Posts Tagged ‘conscience protection’


Thursday, July 5th, 2012

Just a few thoughts about the Supreme Court ruling a week ago today, being neither a lawyer nor  court watcher, so my thoughts tend to be those of an extremely interested observer. I was happy that the court found the concept of universal coverage for health care constitutional. 55 million uninsured and many with no access to health care was a national shame. Even with the so-called “Affordable Care Act,” there would remain about 20 million uninsured with no access to health care, many of whom would be undocumented. Our diocesan Catholic Charities knows firsthand the reality of the horror many of these people face when they desperately need medical attention and assistance but are too afraid to approach the avenues which are open to most other people. Thank God for the dedicated doctors, nurses, and volunteers who help with La Clinica Guadalupana in Clearwater and the Catholic Mobile Medical van which visits the migrant camps in eastern Hillsborough County. How the Court arrived at its decision and why is interesting, always, but the reality is that the concept itself is not so weak as to be unconstitutional.

The Administration still has not played its hand yet in how it will respond to the deep problems which all Catholics should have in the HHS regulations implementing the Affordable Care act. It is my understanding that there will be some “fix” and that it will be satisfactory. Time will tell and the sand in the hour glass is rapidly emptying. One would think that if there was the genuine good will toward “conscience protection” of which President Obama spoke two years ago at Notre Dame, it would not be taking this long, but, alas, this is an election year and one can only suppose that someone is delegated with the challenging task in the re-election committee of counting votes gained and lost depending on what they do. Sounds cynical I am sure, but I would bet it is not far from the truth if not the truth. Some said that it would need to await the judgment of the Supreme Court in the case before it, but that argument is now hocus pocus.

Finally, yesterday concluded the “Fortnight for Freedom” observance in many of the parishes and institutions of the diocese and throughout the Church in this country. I have heard of many of our parishes doing clever and appropriate things throughout the fortnight. Interestingly, St. John Vianney parish in St. Pete Beach has a bell tower but no bells so the parishioners there were encouraged to come to Church yesterday at noon with their own bells which they rang at the suggested tolling moment. There were many holy hours and prayerful observances throughout the diocese. I would go to the bank that not every parish did as much as they might and that not every pastor was himself convinced enough that this was a matter of pastoral importance. Sometimes, I am asked if that bothers me, and my answer is “yes” and “no.” “Yes” in that I have asked for very little in things like this during my time as bishop and when I do it means that I believe deeply in it. “No” in that I know that this matter like some others cuts close to the political around which there can be a divergence of opinion. All my priests know that we preach and talk ideas and issues and do not instruct how to cast votes come election day. That I would not like. Sometimes I get letters complaining about individual pastors who seem not to be cooperating. You can blame me if you wish (it happens in a lot of other things and is part of the job description of being a bishop) because my men know at the end of the day, they too were given a brain and have a pastoral sense so they are quite capable of deciding that which is appropriate or will work. I know that if this was a matter in which I would gladly die in the ditch for, they would be there for me and for the Church. My sense is that in the case of the fortnight for freedom, they used their best judgment and most did beautifully.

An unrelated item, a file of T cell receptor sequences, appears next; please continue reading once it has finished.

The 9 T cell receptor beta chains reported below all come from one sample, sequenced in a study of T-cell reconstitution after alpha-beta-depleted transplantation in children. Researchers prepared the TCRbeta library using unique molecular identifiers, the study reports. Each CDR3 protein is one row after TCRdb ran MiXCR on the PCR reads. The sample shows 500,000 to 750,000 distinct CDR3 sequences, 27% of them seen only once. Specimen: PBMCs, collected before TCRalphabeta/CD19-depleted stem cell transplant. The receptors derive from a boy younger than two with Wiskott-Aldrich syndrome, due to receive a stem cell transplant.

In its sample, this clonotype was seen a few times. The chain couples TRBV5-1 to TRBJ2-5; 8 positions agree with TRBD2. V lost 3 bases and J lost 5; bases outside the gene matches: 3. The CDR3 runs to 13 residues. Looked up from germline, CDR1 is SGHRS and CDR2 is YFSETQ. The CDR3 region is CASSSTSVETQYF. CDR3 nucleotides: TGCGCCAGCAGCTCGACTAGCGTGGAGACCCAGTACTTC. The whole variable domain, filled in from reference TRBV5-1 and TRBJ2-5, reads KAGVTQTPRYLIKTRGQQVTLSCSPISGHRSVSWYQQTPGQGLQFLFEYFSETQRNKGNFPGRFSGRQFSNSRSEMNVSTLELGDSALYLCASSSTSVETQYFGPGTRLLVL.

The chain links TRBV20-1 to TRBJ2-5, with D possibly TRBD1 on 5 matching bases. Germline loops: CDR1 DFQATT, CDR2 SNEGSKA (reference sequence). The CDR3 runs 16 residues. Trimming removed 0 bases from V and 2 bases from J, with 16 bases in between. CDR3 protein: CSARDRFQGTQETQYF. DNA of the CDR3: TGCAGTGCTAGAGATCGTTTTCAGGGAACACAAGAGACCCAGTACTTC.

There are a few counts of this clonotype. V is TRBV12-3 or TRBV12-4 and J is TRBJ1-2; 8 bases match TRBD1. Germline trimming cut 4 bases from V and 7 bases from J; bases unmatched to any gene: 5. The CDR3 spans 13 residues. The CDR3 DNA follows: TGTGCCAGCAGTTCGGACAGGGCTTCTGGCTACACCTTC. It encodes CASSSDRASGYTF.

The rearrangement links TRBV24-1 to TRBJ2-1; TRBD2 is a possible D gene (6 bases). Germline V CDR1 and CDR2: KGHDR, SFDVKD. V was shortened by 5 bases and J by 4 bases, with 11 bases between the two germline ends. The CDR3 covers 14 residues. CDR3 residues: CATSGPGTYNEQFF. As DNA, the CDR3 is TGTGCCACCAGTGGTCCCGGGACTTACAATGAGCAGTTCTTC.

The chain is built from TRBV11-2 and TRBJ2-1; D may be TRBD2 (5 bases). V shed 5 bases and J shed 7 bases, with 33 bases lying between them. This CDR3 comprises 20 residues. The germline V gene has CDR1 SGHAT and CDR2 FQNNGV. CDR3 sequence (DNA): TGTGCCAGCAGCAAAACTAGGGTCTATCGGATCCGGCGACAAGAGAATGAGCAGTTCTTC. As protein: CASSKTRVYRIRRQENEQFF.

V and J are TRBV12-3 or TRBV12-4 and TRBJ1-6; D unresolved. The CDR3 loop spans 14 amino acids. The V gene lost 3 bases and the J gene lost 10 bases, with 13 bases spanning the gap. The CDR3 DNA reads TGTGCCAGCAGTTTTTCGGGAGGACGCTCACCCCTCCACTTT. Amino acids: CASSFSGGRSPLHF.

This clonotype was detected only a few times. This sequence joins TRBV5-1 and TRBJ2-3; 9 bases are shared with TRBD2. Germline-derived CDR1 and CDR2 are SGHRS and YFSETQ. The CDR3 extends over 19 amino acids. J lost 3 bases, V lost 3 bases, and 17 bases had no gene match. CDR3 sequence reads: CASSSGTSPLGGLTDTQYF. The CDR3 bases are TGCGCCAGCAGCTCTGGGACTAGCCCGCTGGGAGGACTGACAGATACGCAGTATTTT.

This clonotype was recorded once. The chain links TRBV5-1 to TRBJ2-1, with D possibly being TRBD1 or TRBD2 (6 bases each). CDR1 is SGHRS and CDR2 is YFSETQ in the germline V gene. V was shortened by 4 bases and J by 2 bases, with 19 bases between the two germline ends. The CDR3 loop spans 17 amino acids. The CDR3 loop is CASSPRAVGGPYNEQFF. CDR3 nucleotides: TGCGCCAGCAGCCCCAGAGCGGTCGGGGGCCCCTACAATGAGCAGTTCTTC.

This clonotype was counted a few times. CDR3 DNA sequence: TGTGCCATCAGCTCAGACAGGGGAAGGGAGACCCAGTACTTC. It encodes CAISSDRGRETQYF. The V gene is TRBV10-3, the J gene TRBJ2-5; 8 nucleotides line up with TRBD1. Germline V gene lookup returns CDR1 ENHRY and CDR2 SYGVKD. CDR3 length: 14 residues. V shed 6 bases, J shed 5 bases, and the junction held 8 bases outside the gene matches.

Finally, I shall long remember the full St. Paul (Tampa) church for our diocesan Mass of commemoration on the Solemnity of the Feast of SS. Peter and Paul. It was simple but the Church at its best at prayer. Thanks to the over 1100 who came and listened and prayed.




Thursday, October 20th, 2011